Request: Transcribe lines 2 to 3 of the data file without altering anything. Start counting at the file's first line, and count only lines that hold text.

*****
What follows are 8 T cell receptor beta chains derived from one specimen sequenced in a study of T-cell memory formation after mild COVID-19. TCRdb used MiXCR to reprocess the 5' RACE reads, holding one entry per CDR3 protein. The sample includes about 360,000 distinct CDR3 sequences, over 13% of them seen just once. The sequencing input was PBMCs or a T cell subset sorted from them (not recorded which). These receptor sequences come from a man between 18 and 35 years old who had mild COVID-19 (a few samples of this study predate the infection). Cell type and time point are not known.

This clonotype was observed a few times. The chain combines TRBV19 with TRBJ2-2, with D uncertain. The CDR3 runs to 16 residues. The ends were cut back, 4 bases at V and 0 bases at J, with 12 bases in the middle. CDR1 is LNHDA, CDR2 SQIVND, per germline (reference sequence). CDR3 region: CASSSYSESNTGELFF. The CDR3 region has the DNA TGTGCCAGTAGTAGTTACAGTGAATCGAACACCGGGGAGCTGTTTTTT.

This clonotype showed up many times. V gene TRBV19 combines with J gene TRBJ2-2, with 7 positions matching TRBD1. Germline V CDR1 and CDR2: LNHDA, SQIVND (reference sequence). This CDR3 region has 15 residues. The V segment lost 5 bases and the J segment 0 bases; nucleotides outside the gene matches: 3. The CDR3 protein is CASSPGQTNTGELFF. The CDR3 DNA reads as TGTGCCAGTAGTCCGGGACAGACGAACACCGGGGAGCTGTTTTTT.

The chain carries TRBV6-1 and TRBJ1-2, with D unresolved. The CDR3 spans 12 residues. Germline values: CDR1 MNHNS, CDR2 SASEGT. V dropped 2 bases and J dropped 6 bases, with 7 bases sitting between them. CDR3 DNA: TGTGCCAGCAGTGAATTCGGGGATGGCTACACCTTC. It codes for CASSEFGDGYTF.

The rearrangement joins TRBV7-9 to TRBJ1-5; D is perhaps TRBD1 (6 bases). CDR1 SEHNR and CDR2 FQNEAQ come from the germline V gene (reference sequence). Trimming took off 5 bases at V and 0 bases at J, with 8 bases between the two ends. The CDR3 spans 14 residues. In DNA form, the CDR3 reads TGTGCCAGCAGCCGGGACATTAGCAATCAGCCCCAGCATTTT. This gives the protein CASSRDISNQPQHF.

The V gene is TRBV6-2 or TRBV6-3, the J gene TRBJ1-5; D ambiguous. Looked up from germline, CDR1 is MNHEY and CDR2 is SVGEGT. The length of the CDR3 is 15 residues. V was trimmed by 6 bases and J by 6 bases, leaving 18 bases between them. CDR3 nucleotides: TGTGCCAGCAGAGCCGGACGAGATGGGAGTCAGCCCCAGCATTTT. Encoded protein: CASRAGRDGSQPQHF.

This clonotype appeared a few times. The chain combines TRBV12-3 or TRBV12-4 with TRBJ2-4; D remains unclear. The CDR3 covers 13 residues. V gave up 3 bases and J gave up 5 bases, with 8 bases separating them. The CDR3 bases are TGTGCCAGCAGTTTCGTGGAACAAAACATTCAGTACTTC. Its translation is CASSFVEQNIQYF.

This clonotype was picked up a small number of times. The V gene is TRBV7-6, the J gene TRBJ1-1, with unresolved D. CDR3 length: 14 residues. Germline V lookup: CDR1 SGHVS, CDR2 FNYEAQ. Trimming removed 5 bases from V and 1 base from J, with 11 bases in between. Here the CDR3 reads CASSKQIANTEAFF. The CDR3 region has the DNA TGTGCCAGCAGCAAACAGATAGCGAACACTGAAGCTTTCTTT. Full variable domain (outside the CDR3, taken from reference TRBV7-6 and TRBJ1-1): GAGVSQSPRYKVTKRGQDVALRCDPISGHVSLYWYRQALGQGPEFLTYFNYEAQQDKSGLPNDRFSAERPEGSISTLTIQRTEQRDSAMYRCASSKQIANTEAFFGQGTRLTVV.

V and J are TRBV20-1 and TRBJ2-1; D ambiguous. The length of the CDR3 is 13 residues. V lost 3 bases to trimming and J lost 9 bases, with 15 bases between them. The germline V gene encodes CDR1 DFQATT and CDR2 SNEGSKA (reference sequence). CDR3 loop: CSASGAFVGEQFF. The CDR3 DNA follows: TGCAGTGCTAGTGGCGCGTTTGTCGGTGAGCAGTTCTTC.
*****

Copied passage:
This clonotype was observed a few times. The chain combines TRBV19 with TRBJ2-2, with D uncertain. The CDR3 runs to 16 residues. The ends were cut back, 4 bases at V and 0 bases at J, with 12 bases in the middle. CDR1 is LNHDA, CDR2 SQIVND, per germline (reference sequence). CDR3 region: CASSSYSESNTGELFF. The CDR3 region has the DNA TGTGCCAGTAGTAGTTACAGTGAATCGAACACCGGGGAGCTGTTTTTT.

This clonotype showed up many times. V gene TRBV19 combines with J gene TRBJ2-2, with 7 positions matching TRBD1. Germline V CDR1 and CDR2: LNHDA, SQIVND (reference sequence). This CDR3 region has 15 residues. The V segment lost 5 bases and the J segment 0 bases; nucleotides outside the gene matches: 3. The CDR3 protein is CASSPGQTNTGELFF. The CDR3 DNA reads as TGTGCCAGTAGTCCGGGACAGACGAACACCGGGGAGCTGTTTTTT.